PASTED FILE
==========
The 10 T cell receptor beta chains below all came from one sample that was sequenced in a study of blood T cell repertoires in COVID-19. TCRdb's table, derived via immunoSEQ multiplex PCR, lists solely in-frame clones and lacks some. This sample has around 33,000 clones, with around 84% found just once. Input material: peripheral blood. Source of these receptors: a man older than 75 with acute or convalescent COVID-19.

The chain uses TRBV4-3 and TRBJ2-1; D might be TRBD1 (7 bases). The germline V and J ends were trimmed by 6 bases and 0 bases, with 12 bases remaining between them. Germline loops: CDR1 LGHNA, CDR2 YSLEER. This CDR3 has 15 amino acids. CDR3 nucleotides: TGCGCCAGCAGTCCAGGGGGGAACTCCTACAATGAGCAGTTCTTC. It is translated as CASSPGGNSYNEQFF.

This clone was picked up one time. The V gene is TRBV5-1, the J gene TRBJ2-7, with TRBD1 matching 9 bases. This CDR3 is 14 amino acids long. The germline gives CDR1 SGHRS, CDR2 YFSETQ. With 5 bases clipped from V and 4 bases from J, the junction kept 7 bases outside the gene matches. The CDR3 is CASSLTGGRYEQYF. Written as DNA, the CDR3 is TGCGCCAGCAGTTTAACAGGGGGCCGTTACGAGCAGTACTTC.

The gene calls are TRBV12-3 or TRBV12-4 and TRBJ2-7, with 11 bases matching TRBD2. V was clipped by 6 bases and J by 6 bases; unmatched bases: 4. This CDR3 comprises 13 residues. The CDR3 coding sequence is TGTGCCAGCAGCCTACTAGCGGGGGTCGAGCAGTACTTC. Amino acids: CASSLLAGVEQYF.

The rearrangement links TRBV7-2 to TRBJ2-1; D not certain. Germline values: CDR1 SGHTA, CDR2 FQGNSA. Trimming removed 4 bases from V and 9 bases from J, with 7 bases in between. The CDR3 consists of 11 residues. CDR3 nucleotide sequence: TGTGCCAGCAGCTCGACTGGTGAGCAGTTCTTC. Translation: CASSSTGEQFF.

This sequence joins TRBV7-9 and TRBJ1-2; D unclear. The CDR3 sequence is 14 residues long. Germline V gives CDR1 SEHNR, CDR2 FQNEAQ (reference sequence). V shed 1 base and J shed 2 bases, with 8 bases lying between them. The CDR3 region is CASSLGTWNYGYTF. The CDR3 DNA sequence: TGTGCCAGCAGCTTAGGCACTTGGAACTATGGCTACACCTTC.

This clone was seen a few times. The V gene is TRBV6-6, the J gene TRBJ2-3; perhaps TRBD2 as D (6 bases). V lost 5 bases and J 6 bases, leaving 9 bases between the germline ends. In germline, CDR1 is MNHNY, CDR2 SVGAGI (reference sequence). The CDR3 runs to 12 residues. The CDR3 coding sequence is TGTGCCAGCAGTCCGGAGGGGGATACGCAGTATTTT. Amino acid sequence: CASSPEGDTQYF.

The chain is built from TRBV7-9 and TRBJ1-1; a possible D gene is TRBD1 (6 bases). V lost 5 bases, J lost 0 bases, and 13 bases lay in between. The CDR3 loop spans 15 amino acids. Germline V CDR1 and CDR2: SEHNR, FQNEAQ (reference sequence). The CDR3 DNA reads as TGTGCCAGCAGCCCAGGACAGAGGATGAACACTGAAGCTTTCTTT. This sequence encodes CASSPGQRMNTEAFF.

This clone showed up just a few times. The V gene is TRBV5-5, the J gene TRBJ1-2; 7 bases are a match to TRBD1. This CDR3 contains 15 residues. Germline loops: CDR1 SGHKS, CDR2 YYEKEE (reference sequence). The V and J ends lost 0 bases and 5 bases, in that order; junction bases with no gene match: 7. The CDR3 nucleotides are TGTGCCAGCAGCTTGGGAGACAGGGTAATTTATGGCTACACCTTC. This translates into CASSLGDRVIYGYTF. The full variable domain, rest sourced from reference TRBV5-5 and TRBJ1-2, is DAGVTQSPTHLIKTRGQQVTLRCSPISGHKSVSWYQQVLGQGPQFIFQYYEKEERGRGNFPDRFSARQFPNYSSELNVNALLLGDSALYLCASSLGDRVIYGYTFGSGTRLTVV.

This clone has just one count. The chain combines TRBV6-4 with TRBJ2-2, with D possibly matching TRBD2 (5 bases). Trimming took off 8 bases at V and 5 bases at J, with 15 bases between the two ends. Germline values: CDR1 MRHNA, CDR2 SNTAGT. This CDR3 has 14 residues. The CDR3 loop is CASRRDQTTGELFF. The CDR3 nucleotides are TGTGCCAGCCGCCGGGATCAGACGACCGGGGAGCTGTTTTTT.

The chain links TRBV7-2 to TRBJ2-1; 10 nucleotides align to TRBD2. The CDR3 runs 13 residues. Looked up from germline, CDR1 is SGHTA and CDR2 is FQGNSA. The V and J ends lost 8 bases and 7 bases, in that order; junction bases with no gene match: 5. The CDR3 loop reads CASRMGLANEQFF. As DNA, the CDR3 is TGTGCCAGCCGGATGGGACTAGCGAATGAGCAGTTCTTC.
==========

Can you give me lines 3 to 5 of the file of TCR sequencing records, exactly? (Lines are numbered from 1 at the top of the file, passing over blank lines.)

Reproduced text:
This clone was picked up one time. The V gene is TRBV5-1, the J gene TRBJ2-7, with TRBD1 matching 9 bases. This CDR3 is 14 amino acids long. The germline gives CDR1 SGHRS, CDR2 YFSETQ. With 5 bases clipped from V and 4 bases from J, the junction kept 7 bases outside the gene matches. The CDR3 is CASSLTGGRYEQYF. Written as DNA, the CDR3 is TGCGCCAGCAGTTTAACAGGGGGCCGTTACGAGCAGTACTTC.

The gene calls are TRBV12-3 or TRBV12-4 and TRBJ2-7, with 11 bases matching TRBD2. V was clipped by 6 bases and J by 6 bases; unmatched bases: 4. This CDR3 comprises 13 residues. The CDR3 coding sequence is TGTGCCAGCAGCCTACTAGCGGGGGTCGAGCAGTACTTC. Amino acids: CASSLLAGVEQYF.

The rearrangement links TRBV7-2 to TRBJ2-1; D not certain. Germline values: CDR1 SGHTA, CDR2 FQGNSA. Trimming removed 4 bases from V and 9 bases from J, with 7 bases in between. The CDR3 consists of 11 residues. CDR3 nucleotide sequence: TGTGCCAGCAGCTCGACTGGTGAGCAGTTCTTC. Translation: CASSSTGEQFF.